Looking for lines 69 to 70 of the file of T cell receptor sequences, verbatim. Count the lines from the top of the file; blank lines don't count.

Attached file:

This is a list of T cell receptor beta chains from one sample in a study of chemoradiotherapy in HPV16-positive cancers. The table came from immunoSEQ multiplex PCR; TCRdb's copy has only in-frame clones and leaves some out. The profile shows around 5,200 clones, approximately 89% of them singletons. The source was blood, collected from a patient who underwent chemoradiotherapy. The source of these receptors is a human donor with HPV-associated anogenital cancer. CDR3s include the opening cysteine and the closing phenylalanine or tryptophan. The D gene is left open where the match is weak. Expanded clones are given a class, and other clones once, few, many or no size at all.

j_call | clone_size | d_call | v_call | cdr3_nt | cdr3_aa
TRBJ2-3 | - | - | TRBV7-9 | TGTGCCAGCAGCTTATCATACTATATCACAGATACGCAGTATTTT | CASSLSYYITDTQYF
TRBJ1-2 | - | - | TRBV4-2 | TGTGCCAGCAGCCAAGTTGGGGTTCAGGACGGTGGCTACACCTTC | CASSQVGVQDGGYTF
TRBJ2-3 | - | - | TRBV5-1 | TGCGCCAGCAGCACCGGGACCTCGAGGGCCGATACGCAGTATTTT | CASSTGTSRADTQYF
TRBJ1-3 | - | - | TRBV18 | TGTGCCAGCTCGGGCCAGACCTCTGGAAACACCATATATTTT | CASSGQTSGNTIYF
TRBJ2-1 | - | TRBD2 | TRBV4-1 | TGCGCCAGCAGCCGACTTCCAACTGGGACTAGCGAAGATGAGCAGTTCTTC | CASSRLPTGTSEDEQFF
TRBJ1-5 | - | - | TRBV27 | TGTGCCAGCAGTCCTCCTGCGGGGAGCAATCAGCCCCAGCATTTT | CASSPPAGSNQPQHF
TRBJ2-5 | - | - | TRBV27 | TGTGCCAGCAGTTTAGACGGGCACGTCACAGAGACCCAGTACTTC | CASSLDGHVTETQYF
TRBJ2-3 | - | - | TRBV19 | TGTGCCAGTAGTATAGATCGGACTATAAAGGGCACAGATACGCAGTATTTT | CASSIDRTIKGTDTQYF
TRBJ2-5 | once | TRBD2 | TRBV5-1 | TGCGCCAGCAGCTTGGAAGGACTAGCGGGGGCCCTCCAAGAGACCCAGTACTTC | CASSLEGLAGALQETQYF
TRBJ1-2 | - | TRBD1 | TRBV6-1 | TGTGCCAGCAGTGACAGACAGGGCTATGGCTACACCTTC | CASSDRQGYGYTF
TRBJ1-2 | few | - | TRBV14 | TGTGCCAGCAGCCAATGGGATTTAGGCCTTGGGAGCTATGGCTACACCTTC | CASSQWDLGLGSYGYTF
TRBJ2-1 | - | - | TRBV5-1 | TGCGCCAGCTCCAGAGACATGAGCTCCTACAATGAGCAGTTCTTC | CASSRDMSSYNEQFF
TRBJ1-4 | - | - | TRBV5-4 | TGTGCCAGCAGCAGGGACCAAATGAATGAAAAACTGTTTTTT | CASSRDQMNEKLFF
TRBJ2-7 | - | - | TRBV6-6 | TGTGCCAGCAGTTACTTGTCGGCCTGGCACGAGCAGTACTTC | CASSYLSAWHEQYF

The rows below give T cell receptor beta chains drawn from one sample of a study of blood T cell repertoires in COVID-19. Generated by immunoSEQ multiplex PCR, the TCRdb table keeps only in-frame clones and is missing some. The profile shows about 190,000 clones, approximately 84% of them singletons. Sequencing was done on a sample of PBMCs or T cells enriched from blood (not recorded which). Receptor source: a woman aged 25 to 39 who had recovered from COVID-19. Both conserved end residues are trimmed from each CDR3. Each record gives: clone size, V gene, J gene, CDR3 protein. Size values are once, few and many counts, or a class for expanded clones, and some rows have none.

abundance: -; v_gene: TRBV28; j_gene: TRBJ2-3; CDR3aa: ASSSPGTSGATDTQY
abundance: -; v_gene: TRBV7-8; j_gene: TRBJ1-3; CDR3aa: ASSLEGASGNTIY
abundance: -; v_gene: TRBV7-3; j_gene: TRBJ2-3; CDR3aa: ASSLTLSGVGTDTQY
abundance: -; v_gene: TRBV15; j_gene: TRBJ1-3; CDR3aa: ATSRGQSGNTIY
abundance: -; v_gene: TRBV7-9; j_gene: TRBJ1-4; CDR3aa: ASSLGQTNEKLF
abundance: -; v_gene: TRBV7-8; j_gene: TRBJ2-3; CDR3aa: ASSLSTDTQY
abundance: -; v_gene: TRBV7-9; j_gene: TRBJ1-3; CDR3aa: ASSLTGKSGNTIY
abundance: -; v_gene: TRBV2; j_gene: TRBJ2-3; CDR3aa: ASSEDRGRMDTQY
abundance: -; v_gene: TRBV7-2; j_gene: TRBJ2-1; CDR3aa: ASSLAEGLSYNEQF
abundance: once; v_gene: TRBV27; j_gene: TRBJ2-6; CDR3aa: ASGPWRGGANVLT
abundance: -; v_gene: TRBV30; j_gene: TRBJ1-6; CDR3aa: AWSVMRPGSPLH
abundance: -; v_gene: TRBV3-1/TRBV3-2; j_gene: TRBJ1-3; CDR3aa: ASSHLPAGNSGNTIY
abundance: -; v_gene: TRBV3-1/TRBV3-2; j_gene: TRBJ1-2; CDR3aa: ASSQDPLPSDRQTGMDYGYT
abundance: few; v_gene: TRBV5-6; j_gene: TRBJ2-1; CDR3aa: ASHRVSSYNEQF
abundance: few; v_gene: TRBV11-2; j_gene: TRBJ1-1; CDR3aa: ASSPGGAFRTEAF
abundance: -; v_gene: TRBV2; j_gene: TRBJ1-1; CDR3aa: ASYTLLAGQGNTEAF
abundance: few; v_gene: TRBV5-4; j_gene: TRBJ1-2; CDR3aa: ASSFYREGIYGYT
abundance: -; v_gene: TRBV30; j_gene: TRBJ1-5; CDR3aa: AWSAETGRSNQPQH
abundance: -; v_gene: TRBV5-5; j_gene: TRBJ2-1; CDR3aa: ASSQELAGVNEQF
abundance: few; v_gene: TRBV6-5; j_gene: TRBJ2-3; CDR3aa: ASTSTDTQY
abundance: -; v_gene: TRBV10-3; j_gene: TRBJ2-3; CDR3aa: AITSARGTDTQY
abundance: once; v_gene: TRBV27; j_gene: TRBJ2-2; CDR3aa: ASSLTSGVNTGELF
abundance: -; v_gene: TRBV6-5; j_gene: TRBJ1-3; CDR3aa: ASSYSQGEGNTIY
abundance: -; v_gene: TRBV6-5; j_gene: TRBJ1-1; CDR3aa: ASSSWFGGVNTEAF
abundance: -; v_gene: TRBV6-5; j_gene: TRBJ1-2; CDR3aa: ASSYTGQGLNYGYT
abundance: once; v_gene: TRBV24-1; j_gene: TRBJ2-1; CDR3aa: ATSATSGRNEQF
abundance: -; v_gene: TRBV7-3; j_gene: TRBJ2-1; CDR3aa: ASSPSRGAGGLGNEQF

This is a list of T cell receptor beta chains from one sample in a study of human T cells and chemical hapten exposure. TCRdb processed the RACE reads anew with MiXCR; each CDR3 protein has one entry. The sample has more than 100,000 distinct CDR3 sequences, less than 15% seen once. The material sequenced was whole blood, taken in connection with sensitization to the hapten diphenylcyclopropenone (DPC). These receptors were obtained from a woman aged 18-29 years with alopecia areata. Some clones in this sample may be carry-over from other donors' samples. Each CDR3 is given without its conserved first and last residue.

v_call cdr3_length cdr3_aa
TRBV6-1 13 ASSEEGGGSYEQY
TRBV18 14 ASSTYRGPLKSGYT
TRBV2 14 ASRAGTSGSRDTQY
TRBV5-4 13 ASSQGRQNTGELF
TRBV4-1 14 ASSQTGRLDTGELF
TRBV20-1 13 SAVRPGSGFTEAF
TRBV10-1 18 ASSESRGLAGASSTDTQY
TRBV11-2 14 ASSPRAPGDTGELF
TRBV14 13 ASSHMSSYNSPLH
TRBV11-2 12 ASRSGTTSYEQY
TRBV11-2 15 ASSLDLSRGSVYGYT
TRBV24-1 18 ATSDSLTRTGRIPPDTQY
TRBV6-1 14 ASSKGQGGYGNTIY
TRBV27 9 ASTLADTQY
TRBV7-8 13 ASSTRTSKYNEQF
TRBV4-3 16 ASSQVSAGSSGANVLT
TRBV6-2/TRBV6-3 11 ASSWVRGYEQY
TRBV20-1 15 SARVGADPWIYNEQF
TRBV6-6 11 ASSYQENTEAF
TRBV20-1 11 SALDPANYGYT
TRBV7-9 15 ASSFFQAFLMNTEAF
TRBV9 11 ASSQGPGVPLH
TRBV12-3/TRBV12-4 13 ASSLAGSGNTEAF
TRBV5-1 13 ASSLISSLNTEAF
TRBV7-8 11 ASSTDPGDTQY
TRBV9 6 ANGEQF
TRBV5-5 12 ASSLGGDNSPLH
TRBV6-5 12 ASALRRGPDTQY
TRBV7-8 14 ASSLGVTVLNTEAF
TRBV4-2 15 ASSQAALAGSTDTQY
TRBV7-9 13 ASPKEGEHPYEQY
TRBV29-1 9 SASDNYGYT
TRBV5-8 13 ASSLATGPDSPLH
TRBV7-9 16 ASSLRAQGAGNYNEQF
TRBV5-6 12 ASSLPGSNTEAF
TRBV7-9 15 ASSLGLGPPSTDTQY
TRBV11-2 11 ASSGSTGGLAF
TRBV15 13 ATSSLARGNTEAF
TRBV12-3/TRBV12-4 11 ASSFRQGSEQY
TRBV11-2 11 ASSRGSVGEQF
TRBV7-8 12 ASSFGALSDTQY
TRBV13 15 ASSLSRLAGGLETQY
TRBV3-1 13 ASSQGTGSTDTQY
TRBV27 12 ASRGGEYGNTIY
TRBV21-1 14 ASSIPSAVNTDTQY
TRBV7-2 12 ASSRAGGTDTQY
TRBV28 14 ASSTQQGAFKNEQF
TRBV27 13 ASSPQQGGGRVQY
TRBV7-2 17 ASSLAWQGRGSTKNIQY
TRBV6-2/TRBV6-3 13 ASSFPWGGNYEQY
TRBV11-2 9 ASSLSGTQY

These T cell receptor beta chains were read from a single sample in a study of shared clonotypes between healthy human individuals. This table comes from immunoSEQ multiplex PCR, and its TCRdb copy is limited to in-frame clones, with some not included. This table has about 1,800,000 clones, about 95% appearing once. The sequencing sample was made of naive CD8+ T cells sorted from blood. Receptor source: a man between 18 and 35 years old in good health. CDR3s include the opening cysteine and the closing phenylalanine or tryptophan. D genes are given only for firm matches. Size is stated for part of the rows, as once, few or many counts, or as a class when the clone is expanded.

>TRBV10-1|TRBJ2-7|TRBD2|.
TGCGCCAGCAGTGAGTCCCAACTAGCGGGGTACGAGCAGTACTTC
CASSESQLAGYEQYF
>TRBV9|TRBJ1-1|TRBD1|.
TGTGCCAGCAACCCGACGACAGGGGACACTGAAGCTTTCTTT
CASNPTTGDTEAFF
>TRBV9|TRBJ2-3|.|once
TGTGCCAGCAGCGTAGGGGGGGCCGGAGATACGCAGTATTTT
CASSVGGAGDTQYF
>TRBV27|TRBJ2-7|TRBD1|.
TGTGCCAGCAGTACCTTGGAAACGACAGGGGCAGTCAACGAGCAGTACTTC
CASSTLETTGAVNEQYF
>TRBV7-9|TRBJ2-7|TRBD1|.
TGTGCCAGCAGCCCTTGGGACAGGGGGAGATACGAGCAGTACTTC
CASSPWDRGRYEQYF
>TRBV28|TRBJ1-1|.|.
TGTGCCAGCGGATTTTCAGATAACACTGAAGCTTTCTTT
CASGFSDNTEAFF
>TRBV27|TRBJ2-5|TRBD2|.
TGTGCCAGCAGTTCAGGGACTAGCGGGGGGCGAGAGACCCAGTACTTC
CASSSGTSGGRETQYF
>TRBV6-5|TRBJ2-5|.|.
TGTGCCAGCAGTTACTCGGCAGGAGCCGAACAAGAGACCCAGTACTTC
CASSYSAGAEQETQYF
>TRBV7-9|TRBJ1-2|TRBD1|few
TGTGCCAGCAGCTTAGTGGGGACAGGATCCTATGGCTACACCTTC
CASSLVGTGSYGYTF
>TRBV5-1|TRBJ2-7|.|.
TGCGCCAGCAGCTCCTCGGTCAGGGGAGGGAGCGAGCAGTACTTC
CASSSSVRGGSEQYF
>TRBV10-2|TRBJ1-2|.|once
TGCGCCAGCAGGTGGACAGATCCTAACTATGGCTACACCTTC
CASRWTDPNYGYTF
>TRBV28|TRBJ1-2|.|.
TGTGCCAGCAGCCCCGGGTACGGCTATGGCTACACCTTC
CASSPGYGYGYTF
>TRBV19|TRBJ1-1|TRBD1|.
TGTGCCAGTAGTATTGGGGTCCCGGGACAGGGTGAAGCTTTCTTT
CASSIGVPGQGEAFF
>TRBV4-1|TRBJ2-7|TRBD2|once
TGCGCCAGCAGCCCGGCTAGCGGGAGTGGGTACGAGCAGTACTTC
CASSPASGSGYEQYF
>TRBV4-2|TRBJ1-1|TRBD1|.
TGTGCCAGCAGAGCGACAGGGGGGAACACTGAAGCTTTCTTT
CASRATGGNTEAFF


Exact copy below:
TRBV12-3/TRBV12-4 13 ASSLAGSGNTEAF
TRBV5-1 13 ASSLISSLNTEAF